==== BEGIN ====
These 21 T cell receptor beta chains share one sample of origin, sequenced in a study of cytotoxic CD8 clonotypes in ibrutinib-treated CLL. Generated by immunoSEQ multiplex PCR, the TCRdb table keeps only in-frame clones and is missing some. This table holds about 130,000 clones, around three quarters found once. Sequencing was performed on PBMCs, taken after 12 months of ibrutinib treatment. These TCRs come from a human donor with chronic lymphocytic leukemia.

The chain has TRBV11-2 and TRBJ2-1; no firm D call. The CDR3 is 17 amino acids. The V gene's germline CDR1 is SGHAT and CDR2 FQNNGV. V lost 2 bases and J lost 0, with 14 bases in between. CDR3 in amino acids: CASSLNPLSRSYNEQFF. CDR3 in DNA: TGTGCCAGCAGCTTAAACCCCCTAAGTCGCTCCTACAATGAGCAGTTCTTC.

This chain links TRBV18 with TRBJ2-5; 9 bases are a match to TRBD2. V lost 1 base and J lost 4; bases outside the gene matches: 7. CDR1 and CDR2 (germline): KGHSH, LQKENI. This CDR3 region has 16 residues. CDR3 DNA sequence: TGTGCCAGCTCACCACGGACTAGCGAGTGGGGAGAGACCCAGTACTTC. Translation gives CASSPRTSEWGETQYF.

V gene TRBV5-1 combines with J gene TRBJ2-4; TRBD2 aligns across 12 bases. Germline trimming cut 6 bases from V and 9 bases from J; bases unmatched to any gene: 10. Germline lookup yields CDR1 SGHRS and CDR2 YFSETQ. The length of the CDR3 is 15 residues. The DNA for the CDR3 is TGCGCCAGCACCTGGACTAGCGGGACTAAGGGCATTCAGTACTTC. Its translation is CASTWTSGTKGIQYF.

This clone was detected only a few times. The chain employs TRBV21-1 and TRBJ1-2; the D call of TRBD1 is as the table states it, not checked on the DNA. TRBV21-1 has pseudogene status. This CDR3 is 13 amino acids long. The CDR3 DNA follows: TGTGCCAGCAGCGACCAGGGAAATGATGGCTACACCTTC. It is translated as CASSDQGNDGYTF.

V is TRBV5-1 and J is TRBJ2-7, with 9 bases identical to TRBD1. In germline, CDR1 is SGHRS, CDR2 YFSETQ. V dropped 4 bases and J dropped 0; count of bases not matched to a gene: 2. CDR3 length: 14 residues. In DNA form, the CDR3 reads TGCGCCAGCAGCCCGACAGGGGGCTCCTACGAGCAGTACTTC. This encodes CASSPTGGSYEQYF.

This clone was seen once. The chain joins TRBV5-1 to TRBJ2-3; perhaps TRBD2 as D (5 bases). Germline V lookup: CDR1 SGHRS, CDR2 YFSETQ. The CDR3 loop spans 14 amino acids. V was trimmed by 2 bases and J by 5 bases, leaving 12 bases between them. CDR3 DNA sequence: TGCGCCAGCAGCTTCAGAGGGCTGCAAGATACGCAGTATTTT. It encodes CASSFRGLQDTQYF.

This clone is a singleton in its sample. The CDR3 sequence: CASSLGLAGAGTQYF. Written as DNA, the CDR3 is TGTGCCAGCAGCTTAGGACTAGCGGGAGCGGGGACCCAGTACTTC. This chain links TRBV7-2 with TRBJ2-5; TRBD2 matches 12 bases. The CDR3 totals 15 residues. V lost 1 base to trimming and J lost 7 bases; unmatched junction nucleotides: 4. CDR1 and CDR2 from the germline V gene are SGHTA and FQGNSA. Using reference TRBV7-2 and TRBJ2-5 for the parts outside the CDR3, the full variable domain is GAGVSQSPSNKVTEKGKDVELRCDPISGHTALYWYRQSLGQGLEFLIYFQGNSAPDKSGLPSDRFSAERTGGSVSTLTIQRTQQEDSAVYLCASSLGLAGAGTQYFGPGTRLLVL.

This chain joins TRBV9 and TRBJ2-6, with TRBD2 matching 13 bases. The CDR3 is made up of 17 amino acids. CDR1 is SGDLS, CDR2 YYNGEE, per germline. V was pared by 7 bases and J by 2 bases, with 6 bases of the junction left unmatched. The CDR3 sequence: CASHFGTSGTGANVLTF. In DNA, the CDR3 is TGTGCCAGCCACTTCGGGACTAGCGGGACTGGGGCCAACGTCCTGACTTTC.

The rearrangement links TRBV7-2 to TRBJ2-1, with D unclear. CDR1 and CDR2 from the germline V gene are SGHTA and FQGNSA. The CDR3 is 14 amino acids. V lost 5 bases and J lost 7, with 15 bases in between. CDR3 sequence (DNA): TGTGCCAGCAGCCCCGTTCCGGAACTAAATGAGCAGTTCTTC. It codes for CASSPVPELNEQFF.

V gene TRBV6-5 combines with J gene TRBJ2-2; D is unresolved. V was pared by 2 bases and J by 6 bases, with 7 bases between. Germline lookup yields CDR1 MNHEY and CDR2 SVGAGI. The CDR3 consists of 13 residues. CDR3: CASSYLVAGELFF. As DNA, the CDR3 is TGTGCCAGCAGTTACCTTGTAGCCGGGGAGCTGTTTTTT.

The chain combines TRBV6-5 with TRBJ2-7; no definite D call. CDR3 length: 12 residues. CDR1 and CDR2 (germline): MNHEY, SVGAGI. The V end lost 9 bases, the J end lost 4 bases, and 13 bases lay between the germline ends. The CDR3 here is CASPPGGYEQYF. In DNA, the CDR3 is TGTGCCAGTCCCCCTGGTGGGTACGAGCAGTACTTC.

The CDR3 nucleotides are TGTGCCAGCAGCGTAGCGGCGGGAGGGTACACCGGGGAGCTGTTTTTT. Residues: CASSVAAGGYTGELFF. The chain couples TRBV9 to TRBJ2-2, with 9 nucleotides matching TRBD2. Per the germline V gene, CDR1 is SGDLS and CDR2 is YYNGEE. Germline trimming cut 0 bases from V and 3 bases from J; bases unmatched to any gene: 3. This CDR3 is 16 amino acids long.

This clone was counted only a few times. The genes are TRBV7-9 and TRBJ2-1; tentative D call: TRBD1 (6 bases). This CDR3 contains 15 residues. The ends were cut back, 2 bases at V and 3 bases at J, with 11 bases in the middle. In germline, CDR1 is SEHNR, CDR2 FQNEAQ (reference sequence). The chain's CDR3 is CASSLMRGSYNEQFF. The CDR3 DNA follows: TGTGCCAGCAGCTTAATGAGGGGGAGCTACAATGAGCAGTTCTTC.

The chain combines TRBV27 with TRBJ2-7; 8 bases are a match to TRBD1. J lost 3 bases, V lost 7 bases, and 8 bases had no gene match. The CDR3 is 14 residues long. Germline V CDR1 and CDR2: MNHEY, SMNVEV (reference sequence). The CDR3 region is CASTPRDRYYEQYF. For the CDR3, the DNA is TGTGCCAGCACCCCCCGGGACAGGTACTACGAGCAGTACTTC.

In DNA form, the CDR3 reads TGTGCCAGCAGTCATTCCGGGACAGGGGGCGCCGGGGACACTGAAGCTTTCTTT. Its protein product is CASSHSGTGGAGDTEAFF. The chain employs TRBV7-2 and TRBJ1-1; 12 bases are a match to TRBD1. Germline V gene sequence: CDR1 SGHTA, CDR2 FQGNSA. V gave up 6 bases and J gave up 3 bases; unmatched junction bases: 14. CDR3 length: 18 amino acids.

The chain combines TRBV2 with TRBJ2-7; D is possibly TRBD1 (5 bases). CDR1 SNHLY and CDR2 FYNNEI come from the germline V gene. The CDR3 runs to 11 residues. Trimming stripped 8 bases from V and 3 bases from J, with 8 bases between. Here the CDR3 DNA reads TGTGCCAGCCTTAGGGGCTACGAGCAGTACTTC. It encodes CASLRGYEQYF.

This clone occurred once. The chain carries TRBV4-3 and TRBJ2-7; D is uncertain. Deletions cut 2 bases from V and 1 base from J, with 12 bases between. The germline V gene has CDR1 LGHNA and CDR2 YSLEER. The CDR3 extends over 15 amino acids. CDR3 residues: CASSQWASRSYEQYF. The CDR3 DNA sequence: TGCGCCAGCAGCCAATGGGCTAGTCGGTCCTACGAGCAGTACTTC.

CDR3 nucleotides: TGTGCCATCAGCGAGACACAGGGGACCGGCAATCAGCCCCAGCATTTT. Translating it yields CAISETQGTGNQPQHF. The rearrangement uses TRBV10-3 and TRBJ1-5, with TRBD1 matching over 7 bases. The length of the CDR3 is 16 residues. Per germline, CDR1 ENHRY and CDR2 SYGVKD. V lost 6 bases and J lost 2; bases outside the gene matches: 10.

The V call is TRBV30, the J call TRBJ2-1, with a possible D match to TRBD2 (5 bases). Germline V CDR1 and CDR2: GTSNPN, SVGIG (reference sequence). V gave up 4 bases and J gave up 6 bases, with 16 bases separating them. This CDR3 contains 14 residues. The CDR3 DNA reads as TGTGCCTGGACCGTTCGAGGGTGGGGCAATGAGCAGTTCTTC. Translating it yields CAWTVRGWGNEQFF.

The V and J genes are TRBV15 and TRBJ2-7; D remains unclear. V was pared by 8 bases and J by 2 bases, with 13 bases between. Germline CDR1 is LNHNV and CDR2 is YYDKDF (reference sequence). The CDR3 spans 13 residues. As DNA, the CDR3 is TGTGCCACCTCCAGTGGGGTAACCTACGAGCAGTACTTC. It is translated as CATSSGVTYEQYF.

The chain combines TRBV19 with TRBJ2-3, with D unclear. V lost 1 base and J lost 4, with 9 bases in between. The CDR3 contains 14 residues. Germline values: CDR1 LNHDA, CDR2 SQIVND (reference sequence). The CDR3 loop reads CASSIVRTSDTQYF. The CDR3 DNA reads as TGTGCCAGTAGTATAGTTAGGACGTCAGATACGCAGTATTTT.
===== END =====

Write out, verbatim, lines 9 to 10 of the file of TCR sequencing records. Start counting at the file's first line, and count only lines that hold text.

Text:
This chain joins TRBV9 and TRBJ2-6, with TRBD2 matching 13 bases. The CDR3 is made up of 17 amino acids. CDR1 is SGDLS, CDR2 YYNGEE, per germline. V was pared by 7 bases and J by 2 bases, with 6 bases of the junction left unmatched. The CDR3 sequence: CASHFGTSGTGANVLTF. In DNA, the CDR3 is TGTGCCAGCCACTTCGGGACTAGCGGGACTGGGGCCAACGTCCTGACTTTC.

The rearrangement links TRBV7-2 to TRBJ2-1, with D unclear. CDR1 and CDR2 from the germline V gene are SGHTA and FQGNSA. The CDR3 is 14 amino acids. V lost 5 bases and J lost 7, with 15 bases in between. CDR3 sequence (DNA): TGTGCCAGCAGCCCCGTTCCGGAACTAAATGAGCAGTTCTTC. It codes for CASSPVPELNEQFF.